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Posts Tagged ‘review’

  1. The Way of Kings

    September 19, 2011 by superlative

    I recently finished reading The Way of Kings, book one of Brandon Sanderson’s Stormlight Archive, so I thought I’d write a short review of it.

    I first came across Brandon Sanderson when I read his Mistborn Trilogy. I’d never heard of him before, but the books were marked with a ‘Staff recommend’ sticker in Waterstones and so I thought I’d give them a go. I absolutely LOVED them and think they’re a great series of books, and I’m really looking forward to the fourth book he has written set in the Mistborn universe that is due out later this year. I’ve also since learnt that Sanderson is quite famous for his work on completing Robert Jordan’s Wheel of Time series, but I’ve never read any Jordan so that doesn’t mean a lot to me (it might to you, if you’re a fantasy buff).

    The Way of Kings is quite a mammoth book to pick up if you haven’t read any Sanderson before. It was originally published in two halves because it is so huge, but the edition I was bought combines the two into a hefty 1008 pages. Even at that length though I didn’t find it heavy going, and I think that’s due to the way it is structured (divided up into distinct parts and interludes) and the three separate story arcs that run through it. There are three protagonists, and each chapter is told from the viewpoint of one of them. I suppose that is partly why the book is so long, because there are three stories to be told, but it certainly stops you getting bored with any one arc, and at times it makes you desperate to read on when something exciting happens but the next chapter switches to a different character.

    One of the things Sanderson does well and has received acclaim for is what some people call ‘secondary creation’: the art of creating a detailed world with a rich history to set your story in. In both The Way of Kings and the Mistborn books, this also involves creating novel systems of magic, both of which really are unlike anything I’ve seen elsewhere. They take a bit of getting used to when you pick his books up, but once you have accepted them and learnt the terminology they aren’t distracting and make for some very exciting action scenes.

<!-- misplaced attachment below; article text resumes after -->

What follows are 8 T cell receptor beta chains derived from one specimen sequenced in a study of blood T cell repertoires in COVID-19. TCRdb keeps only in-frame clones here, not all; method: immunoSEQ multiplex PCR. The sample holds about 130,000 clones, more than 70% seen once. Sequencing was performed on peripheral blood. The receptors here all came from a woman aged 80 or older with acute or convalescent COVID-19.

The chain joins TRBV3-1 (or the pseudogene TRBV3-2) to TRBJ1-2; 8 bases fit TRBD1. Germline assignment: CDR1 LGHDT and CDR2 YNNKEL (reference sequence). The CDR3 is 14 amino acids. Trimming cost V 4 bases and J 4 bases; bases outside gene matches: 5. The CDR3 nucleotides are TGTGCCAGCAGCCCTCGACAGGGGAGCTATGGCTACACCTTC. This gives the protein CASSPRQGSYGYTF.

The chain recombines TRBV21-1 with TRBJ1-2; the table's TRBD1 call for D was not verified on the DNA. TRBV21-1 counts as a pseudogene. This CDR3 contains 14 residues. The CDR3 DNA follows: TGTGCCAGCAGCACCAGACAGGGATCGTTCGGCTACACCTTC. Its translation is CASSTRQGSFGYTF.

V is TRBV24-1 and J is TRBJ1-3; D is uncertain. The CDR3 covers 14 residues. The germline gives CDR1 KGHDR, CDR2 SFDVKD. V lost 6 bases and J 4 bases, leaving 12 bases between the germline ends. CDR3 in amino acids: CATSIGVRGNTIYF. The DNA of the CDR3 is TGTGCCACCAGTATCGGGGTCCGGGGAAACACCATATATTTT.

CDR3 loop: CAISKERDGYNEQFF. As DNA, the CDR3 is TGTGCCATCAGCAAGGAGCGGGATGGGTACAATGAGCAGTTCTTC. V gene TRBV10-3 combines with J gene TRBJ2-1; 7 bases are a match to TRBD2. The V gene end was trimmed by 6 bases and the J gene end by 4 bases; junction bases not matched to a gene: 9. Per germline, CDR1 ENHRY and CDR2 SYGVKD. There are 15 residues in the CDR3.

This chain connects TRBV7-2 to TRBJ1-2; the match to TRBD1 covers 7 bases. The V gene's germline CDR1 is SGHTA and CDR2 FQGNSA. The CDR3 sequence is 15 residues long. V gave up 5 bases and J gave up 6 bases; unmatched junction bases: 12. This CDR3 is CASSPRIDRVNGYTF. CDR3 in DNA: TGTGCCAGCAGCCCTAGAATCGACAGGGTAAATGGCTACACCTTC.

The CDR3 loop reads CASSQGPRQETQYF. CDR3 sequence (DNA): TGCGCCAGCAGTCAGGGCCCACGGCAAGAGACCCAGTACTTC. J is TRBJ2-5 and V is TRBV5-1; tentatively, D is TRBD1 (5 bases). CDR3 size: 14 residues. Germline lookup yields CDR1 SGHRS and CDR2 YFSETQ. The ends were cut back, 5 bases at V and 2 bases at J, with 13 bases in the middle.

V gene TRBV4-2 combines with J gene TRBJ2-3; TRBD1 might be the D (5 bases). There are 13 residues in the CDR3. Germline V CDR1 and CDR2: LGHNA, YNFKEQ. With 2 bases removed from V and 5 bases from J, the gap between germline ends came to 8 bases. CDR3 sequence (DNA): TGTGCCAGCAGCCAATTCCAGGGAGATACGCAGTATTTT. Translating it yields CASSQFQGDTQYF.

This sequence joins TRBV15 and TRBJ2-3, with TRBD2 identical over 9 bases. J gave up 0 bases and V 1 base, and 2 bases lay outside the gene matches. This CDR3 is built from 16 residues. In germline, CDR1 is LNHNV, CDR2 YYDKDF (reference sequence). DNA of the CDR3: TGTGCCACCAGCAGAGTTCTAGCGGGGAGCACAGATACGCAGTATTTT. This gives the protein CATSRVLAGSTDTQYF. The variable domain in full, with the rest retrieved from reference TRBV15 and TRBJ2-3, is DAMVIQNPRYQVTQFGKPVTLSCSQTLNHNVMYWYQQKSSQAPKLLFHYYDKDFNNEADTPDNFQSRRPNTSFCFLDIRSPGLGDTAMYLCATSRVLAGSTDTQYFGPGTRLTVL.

The Way of Kings is very grand in scale at times, with large battles and a good deal of politicking between rival houses of noblemen, but also manages to focus down onto some believable, sympathetic and troubled characters. In that regard you get the best of both worlds, as it has an epic feel intertwined with the personal and emotional journeys of three individuals.

    If I had to make a criticism of the book, I’d say that it is quite frustrating and cannot be read as a standalone novel. It really is the first of a series, and you’re left desperate to pick up the second book straight after the first to find out what happens. Unfortunately it hasn’t been published yet, and I’m not sure how long I’ll have to wait before I get my hands on it.

    My other key criticism is of the combined edition I read, which contains by far the largest number of typographical and grammatical errors I’ve ever seen in a published novel. It’s almost as if it has never been proof-read, which seems bizarre given it must have come out after the publication of the two individual volumes. Gollancz, the publishers, should be ashamed of themselves, because although the errors aren’t a barrier to understanding what’s going on, they are distracting and disruptive to the flow of the narrative.

    I haven’t said very much about what happens in the story, but that’s because I didn’t want this to turn into a summary, and so much happens in the book that it would be hard to stop it doing so. You can read the product description on Amazon if you want to get a flavour of the content. I recommend The Way of Kings very highly if you enjoy fantasy novels though, and particularly if you enjoyed his Mistborn books. Of the two, I’d say the Mistborn novels are stronger, but The Way of Kings is only the first in the series and I’ll be very keen to see where he takes it next.